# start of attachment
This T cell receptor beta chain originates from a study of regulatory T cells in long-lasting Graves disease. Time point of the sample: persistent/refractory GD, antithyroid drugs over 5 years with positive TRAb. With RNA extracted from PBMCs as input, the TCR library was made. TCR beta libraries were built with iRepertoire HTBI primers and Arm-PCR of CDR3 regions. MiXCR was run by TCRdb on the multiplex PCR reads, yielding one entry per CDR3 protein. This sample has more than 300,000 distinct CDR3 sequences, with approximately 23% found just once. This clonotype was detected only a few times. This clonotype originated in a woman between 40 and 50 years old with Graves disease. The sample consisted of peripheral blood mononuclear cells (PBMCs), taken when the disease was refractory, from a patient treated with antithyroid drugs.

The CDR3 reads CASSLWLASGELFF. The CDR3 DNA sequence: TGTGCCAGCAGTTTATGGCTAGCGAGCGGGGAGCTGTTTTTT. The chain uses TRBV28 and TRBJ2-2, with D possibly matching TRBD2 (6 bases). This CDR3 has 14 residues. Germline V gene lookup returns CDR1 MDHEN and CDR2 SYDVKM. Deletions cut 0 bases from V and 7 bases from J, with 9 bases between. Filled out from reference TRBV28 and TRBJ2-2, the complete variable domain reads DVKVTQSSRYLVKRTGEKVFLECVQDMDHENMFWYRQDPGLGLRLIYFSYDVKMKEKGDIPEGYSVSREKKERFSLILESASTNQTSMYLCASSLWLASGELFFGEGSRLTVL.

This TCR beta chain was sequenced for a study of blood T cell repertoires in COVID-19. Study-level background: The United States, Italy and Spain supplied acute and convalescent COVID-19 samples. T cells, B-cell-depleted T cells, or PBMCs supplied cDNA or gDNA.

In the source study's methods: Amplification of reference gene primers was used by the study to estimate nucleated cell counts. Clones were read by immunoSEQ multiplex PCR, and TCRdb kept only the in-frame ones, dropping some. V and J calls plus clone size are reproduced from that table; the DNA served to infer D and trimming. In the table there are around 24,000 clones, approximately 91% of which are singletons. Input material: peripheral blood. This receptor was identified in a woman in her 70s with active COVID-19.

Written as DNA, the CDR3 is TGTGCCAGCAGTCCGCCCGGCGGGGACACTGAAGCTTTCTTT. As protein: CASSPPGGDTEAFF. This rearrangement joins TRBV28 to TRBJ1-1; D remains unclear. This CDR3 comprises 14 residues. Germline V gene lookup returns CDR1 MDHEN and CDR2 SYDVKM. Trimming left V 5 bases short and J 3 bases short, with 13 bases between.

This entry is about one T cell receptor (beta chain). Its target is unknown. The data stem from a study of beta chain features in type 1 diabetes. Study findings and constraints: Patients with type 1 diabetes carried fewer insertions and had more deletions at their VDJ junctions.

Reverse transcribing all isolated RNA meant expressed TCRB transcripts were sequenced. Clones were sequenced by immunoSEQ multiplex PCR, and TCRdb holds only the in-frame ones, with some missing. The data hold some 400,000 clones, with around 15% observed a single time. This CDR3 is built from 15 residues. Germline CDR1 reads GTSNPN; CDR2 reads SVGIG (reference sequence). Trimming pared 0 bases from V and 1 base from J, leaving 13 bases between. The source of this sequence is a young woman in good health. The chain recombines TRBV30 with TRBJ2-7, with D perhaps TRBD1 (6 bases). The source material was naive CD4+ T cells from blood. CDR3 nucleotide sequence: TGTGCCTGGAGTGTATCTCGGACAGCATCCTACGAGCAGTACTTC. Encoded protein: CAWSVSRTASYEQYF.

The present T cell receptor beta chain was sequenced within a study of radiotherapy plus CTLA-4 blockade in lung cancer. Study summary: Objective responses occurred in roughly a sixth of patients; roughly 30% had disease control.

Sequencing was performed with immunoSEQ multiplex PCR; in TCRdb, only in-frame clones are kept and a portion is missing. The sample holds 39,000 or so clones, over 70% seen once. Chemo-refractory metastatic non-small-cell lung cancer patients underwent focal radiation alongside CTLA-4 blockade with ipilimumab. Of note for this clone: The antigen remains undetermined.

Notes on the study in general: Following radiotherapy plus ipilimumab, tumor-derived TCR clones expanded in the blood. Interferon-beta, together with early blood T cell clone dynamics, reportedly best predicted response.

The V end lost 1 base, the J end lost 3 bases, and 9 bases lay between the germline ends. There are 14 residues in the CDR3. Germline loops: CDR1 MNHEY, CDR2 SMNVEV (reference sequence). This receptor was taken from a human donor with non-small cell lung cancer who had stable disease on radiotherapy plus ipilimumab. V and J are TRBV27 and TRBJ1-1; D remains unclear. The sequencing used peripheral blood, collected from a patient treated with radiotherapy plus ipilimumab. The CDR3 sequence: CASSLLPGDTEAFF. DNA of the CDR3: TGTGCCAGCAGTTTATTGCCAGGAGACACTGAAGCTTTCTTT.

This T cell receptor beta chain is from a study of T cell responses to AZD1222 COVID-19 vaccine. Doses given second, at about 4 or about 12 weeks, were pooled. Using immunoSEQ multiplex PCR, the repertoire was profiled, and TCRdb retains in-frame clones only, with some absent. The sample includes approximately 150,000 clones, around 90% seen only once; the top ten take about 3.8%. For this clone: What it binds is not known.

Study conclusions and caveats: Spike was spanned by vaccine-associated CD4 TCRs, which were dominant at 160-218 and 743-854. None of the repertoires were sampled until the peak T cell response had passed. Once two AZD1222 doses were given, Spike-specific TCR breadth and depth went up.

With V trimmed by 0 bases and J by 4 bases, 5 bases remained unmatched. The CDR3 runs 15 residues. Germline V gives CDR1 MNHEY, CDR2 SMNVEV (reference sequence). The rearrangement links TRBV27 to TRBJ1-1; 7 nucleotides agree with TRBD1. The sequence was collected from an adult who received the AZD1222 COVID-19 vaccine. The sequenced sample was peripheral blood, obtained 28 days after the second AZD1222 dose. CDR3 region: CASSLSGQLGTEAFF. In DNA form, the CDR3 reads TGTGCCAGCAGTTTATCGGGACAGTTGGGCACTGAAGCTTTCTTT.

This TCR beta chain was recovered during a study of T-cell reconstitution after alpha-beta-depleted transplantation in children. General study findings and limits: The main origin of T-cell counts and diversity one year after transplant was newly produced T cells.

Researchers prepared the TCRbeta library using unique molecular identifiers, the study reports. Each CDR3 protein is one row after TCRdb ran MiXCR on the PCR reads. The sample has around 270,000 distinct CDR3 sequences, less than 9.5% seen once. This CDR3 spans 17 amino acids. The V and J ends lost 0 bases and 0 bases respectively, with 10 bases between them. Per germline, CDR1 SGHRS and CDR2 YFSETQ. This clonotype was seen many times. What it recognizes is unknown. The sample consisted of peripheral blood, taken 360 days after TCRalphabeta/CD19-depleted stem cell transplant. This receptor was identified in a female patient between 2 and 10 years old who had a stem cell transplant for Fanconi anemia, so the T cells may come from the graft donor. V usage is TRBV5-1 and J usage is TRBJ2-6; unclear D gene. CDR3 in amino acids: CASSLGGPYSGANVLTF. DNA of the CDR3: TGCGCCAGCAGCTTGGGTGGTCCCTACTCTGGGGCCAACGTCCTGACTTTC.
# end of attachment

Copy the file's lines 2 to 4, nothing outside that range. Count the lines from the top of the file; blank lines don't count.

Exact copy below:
The CDR3 reads CASSLWLASGELFF. The CDR3 DNA sequence: TGTGCCAGCAGTTTATGGCTAGCGAGCGGGGAGCTGTTTTTT. The chain uses TRBV28 and TRBJ2-2, with D possibly matching TRBD2 (6 bases). This CDR3 has 14 residues. Germline V gene lookup returns CDR1 MDHEN and CDR2 SYDVKM. Deletions cut 0 bases from V and 7 bases from J, with 9 bases between. Filled out from reference TRBV28 and TRBJ2-2, the complete variable domain reads DVKVTQSSRYLVKRTGEKVFLECVQDMDHENMFWYRQDPGLGLRLIYFSYDVKMKEKGDIPEGYSVSREKKERFSLILESASTNQTSMYLCASSLWLASGELFFGEGSRLTVL.

This TCR beta chain was sequenced for a study of blood T cell repertoires in COVID-19. Study-level background: The United States, Italy and Spain supplied acute and convalescent COVID-19 samples. T cells, B-cell-depleted T cells, or PBMCs supplied cDNA or gDNA.

In the source study's methods: Amplification of reference gene primers was used by the study to estimate nucleated cell counts. Clones were read by immunoSEQ multiplex PCR, and TCRdb kept only the in-frame ones, dropping some. V and J calls plus clone size are reproduced from that table; the DNA served to infer D and trimming. In the table there are around 24,000 clones, approximately 91% of which are singletons. Input material: peripheral blood. This receptor was identified in a woman in her 70s with active COVID-19.